The Extraordinary Mark Twain (According To Susy)

June 22nd, 2011 · No Comments · Books


I have a very big soft spot for Mark Twain, born Samuel Langhorne Clemens (1835 – 1910). His literary works are touchingly raw and honest, and he himself was a unique character with a great affinity for animals, particularly cats. For the 100th anniversary of Mark Twain’s death in 2010, PETA presented the Mark Twain Boyhood Home & Museum with a $5,000 exhibit sponsorship and a plaque commemorating his love of animals and disdain of vivisection (animal testing). On the subject, Twain stated:

“I believe I am not interested to know whether Vivisection produces results that are profitable to the human race or doesn’t. To know that the results are profitable to the race would not remove my hostility to it. The pains which it inflicts upon unconsenting animals is the basis of my enmity towards it, and it is to me sufficient justification of the enmity without looking further.”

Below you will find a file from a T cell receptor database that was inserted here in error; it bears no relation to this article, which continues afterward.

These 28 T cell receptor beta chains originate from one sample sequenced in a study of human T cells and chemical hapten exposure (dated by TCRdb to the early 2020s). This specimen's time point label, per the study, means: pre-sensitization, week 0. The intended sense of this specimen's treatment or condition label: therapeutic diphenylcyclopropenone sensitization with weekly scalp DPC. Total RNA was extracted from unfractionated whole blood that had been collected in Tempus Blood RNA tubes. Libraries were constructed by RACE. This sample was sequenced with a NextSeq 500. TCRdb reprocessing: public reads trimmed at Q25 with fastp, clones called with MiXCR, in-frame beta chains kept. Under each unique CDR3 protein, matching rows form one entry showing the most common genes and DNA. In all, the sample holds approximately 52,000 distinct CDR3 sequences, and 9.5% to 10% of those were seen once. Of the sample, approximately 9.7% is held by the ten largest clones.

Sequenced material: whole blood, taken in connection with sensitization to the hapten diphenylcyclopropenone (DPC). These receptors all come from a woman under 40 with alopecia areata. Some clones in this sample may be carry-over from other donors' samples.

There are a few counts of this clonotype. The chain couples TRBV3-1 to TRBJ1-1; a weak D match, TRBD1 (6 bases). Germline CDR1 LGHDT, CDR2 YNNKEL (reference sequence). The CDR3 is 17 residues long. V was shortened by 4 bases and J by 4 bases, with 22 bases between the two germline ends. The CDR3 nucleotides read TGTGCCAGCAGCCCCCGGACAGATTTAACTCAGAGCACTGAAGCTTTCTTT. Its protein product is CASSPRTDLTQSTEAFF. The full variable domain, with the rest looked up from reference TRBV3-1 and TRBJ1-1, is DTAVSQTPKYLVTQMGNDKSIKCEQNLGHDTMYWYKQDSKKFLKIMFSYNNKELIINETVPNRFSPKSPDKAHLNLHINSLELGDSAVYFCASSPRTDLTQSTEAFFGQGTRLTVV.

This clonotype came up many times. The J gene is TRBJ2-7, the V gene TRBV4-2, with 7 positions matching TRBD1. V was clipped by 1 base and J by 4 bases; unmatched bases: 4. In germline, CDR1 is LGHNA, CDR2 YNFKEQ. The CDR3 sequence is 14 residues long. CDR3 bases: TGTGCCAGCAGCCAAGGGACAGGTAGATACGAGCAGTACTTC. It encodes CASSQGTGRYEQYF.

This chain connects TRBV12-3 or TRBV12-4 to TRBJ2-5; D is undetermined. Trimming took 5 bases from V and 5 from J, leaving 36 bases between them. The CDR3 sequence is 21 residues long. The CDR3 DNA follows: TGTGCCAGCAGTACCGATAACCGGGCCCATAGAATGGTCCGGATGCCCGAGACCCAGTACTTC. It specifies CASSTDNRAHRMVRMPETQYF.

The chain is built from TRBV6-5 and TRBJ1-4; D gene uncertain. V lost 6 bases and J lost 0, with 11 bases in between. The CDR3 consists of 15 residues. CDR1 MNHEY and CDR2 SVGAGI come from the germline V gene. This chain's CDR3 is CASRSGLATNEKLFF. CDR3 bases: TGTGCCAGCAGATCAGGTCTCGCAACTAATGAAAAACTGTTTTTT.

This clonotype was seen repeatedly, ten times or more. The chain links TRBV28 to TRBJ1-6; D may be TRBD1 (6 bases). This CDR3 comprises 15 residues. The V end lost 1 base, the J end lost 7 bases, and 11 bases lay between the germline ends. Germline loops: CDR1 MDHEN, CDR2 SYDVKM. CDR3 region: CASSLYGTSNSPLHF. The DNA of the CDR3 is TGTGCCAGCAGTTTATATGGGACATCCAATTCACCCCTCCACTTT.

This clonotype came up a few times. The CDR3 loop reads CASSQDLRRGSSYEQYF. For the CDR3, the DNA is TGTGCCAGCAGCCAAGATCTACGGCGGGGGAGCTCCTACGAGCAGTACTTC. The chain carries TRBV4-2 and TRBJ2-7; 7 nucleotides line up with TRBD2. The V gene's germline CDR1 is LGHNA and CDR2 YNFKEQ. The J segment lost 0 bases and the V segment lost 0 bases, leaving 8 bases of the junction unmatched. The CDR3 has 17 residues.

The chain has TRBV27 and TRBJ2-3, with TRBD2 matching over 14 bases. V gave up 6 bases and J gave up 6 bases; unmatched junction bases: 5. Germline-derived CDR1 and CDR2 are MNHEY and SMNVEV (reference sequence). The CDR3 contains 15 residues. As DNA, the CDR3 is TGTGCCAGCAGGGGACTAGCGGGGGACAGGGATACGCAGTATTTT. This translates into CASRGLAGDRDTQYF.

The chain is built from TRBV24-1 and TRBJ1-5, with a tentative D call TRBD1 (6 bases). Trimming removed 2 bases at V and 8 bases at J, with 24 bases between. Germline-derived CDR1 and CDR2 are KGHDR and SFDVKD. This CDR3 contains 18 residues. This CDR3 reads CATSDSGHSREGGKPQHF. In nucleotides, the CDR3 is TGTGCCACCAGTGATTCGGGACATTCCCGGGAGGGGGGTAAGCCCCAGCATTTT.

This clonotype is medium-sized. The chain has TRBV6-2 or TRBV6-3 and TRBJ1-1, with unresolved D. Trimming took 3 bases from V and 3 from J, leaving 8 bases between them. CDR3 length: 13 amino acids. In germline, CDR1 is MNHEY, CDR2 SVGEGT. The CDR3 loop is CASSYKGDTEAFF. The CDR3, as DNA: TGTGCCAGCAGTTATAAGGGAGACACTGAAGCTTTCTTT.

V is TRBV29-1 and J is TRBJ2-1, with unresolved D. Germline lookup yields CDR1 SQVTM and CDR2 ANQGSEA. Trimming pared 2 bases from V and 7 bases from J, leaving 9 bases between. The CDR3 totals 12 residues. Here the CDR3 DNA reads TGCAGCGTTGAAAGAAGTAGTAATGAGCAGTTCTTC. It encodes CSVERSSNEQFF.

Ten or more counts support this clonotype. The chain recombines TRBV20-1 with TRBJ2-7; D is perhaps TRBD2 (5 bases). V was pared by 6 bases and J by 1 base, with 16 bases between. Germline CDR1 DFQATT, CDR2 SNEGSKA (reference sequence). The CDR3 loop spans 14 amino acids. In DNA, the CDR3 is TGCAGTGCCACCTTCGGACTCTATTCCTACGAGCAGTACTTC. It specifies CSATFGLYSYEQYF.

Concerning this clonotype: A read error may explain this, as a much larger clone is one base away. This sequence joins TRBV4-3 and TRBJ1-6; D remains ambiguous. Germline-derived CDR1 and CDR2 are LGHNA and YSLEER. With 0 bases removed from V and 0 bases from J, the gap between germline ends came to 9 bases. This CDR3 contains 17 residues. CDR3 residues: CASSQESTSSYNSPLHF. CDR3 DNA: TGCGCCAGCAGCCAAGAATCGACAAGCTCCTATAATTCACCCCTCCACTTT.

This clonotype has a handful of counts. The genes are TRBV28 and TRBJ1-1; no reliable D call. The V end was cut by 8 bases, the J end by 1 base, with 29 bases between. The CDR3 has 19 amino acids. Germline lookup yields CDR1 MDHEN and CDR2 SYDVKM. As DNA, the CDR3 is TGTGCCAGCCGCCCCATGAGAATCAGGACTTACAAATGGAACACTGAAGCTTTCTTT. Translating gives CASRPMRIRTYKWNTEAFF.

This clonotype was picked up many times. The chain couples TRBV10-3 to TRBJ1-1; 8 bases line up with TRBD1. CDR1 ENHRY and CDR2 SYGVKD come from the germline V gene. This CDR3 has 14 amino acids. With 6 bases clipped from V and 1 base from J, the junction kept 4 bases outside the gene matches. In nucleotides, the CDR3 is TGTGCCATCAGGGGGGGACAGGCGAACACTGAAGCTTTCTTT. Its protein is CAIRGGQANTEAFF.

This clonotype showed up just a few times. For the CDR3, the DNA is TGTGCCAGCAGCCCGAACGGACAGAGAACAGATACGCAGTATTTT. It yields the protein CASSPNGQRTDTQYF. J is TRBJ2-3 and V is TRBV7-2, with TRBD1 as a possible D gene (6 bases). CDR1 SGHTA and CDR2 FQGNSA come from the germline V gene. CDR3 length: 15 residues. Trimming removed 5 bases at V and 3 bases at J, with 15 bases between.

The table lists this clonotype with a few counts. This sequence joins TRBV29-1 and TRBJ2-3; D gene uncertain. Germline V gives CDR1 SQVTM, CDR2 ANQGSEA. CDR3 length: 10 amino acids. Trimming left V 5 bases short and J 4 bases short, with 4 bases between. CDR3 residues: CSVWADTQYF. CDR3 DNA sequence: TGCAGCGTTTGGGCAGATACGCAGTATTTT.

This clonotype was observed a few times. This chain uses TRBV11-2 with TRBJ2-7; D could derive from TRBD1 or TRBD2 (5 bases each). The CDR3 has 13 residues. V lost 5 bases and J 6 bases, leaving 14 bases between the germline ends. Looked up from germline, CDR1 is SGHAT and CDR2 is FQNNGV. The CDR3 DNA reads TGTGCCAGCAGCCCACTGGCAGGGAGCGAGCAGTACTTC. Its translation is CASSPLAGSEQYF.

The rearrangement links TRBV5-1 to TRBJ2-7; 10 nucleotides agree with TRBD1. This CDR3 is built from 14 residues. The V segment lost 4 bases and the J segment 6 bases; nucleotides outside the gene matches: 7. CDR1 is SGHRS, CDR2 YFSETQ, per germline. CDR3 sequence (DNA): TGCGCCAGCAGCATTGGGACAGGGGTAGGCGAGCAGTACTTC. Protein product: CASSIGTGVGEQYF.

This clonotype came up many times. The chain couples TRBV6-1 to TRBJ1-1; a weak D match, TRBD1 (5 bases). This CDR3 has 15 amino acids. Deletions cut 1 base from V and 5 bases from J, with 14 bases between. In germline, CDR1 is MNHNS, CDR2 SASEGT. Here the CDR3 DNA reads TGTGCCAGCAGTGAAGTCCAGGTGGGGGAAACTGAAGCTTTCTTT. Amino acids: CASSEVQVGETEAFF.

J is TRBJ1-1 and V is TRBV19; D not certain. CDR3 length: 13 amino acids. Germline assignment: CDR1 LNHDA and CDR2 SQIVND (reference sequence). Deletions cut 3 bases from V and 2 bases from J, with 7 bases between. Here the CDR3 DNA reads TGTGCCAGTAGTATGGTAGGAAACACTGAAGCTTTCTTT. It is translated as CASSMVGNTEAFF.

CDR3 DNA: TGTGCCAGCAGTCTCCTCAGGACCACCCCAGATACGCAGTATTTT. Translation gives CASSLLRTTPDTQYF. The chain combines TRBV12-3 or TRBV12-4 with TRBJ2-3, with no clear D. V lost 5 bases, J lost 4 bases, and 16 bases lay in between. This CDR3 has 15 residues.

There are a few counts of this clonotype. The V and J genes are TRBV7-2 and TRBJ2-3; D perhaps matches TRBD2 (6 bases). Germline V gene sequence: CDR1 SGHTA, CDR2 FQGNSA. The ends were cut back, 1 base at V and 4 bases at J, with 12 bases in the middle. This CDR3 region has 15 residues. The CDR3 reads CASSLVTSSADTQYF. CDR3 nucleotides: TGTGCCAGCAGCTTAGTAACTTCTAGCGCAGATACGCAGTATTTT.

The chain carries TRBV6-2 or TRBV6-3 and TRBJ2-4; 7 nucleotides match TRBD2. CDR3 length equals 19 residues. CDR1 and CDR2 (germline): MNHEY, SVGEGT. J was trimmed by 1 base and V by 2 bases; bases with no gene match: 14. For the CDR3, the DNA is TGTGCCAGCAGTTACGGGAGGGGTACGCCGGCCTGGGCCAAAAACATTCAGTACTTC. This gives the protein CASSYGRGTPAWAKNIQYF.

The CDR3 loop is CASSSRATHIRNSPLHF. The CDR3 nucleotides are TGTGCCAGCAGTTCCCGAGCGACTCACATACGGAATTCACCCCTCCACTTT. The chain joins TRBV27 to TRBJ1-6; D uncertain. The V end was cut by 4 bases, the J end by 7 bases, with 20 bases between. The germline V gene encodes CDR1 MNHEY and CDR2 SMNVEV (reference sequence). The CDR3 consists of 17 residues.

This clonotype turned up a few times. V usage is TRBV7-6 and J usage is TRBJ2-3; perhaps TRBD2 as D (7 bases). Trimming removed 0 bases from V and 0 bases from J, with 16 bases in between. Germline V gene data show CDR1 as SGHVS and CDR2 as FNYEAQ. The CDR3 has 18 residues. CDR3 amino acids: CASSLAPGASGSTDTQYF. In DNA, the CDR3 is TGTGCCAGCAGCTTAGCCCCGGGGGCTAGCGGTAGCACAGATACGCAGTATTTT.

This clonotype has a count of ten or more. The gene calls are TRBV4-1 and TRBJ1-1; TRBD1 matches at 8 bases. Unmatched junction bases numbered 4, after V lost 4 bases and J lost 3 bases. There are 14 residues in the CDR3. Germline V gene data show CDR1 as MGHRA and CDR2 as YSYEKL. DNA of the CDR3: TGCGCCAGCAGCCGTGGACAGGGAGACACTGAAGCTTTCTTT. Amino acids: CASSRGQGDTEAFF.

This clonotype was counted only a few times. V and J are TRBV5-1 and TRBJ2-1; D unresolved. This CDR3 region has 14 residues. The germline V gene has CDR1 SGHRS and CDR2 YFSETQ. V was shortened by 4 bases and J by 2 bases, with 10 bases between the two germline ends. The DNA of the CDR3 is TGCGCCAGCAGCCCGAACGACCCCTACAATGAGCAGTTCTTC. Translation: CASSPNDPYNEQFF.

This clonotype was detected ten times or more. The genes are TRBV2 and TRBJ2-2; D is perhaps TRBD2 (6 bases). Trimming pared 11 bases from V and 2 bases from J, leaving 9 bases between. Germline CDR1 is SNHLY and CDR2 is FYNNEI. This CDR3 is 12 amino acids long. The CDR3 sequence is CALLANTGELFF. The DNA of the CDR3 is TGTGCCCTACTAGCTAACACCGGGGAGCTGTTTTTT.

Susy, Twain’s daughter, dedicated a fair amount of words to her dad’s animal-loving nature in the secret biography she undertook about her father; at least that’s what the reader gleans in author Barbara Kerley’s selective re-telling in The Extraordinary Mark Twain. In the book, there are two narratives: (1) Kerley’s presentation of Susy’s journey in writing her biography and (2) selected entries from Susy’s journal/biography which are scattered throughout the text and printed in old script – spelling errors and all – showing the true nature of her father’s life, work and personality. Susy’s entries are included in the text as mini pages, a fun and different visual and literary element.

The Extraordinary Mark Twain serves two purposes. One is, of course, to show a different side of Mark Twain – “the funny, serious, absentminded, cat-loving, billiard-playing, philosophical Papa.” The other is to show what makes a good biography and biographer: “Susy observed Papa carefully – how he stopped whatever he was doing, just to confer with a cat…”And on his daughter’s project, Twain remarked, “This is a frank biographer and an honest one; she uses no sandpaper on me.”

An intriguing read for any Mark Twain fan or student needing inspiration to write a biography. Illustrator Edwin Fotheringham’s fanciful Victorian drawings are icing on this literary cake.

Ages 4-8.

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